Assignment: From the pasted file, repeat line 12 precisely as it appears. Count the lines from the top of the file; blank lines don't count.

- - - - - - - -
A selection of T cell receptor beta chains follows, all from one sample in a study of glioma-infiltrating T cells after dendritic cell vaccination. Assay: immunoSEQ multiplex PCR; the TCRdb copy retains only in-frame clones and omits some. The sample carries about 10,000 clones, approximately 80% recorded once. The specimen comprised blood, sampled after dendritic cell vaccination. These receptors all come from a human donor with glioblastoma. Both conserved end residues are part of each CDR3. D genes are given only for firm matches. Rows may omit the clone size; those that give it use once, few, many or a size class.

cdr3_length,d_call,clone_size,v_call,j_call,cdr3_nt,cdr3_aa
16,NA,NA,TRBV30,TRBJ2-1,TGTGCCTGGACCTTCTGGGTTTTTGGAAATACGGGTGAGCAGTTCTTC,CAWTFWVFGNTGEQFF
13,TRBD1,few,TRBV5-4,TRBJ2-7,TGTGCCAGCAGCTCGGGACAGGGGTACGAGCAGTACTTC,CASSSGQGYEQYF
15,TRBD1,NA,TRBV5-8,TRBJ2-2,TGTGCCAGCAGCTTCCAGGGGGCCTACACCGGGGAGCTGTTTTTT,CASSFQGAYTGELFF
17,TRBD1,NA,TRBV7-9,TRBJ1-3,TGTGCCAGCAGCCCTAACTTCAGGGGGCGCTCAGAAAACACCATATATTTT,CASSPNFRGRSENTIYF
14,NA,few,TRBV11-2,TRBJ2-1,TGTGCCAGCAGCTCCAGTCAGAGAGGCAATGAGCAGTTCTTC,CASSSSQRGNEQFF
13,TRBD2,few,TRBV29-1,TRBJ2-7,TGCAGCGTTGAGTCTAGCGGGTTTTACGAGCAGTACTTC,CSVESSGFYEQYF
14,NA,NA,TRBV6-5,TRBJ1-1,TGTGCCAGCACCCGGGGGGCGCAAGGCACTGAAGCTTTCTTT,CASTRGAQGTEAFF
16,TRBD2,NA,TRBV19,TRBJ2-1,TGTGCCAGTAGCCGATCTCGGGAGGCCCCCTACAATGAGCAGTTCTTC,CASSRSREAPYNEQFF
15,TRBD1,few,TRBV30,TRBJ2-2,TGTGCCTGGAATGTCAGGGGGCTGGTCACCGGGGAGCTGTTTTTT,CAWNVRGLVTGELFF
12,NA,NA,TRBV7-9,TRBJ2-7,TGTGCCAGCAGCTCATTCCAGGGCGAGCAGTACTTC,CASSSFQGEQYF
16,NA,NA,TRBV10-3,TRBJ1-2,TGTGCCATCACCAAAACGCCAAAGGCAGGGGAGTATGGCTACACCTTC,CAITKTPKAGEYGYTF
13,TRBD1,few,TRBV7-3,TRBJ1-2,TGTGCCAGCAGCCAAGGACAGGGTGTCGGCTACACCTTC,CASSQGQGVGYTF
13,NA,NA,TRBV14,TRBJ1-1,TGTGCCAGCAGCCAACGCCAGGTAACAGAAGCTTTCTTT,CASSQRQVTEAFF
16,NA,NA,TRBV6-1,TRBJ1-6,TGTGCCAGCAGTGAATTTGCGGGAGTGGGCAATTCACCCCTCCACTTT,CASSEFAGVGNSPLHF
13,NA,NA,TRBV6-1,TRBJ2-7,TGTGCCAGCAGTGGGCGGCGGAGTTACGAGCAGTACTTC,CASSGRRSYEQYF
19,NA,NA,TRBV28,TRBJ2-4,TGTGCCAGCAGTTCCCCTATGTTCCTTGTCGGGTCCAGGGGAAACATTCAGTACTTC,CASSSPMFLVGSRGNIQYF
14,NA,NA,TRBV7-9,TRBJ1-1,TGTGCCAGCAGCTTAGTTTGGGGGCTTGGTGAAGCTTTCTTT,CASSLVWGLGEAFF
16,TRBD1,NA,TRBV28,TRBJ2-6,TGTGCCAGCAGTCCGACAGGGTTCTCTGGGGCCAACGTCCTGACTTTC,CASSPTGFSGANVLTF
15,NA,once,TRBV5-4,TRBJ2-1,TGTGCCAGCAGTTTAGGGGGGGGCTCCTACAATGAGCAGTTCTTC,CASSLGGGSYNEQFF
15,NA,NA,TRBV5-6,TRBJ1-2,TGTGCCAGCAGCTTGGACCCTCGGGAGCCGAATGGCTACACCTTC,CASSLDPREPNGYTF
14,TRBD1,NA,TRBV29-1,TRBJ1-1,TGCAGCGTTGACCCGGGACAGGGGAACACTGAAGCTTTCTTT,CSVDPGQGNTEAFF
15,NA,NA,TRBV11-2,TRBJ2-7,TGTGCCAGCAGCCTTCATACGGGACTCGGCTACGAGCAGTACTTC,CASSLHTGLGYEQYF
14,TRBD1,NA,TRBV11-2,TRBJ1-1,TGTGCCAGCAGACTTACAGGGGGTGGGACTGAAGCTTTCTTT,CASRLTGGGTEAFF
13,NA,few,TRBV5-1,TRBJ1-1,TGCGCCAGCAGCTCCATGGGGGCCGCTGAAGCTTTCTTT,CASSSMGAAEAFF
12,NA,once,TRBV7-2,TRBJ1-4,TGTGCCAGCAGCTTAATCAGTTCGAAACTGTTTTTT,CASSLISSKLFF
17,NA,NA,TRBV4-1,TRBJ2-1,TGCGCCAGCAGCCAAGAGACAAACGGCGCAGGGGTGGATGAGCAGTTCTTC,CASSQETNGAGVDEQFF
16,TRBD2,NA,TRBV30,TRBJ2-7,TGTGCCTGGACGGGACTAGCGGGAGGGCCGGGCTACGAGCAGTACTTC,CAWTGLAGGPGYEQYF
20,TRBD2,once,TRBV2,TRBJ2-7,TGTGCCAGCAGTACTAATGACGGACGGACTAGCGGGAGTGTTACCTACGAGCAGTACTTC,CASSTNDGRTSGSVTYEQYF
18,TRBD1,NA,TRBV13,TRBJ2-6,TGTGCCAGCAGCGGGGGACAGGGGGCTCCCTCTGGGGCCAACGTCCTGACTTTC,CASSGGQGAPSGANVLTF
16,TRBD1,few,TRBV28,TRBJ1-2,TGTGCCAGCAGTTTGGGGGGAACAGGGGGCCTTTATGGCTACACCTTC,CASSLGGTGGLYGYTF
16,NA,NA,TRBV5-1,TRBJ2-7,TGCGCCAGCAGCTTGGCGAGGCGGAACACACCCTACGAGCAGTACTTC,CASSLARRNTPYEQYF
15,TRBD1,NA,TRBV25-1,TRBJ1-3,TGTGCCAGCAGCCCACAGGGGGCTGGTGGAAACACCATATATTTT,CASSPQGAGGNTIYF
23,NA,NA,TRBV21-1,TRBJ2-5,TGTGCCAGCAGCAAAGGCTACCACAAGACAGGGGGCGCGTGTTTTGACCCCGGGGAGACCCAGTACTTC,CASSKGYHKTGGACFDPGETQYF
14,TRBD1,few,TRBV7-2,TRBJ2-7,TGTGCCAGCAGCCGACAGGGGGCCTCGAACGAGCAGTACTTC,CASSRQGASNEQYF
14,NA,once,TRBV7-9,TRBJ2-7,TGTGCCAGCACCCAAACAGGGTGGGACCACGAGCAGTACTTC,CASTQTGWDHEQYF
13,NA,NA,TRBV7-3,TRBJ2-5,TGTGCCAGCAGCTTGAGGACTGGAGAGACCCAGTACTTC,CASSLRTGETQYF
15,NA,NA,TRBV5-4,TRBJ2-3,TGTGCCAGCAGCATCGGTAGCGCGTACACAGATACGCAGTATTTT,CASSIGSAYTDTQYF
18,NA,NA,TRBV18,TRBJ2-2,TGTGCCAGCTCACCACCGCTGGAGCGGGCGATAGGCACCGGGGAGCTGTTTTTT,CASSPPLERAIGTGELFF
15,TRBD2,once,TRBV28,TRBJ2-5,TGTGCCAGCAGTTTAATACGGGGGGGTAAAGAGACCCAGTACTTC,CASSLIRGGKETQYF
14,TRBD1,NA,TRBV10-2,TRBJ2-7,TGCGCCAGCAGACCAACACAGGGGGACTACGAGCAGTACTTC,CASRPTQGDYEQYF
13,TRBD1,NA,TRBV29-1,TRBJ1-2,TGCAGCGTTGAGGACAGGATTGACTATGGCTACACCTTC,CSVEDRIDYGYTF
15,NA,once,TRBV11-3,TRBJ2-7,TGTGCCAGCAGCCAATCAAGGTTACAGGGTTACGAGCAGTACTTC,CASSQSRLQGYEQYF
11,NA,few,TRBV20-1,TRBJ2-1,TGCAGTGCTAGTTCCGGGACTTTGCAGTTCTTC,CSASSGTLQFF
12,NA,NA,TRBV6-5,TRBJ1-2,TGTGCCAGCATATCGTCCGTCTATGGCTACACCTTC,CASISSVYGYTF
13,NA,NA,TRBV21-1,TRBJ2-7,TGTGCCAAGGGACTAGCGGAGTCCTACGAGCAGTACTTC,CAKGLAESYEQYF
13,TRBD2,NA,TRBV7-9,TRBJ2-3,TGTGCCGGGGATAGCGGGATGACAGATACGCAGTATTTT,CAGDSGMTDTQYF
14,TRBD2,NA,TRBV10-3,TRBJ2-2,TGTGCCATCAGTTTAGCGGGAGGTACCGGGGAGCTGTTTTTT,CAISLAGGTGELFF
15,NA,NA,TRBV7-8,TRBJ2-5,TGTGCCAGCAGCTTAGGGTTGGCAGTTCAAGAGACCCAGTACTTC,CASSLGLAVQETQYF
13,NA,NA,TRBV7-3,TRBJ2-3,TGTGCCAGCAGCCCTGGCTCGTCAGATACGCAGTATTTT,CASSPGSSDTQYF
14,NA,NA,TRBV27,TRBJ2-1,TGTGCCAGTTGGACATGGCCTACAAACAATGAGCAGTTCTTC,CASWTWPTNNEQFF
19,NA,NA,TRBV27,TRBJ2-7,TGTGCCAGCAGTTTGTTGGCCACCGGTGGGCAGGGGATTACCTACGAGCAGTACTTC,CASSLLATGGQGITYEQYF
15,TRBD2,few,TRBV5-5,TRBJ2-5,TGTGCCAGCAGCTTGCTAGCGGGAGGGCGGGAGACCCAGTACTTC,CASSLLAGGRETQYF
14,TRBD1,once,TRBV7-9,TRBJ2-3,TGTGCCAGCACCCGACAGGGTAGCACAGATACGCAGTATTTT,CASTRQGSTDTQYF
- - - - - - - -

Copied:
12,NA,NA,TRBV7-9,TRBJ2-7,TGTGCCAGCAGCTCATTCCAGGGCGAGCAGTACTTC,CASSSFQGEQYF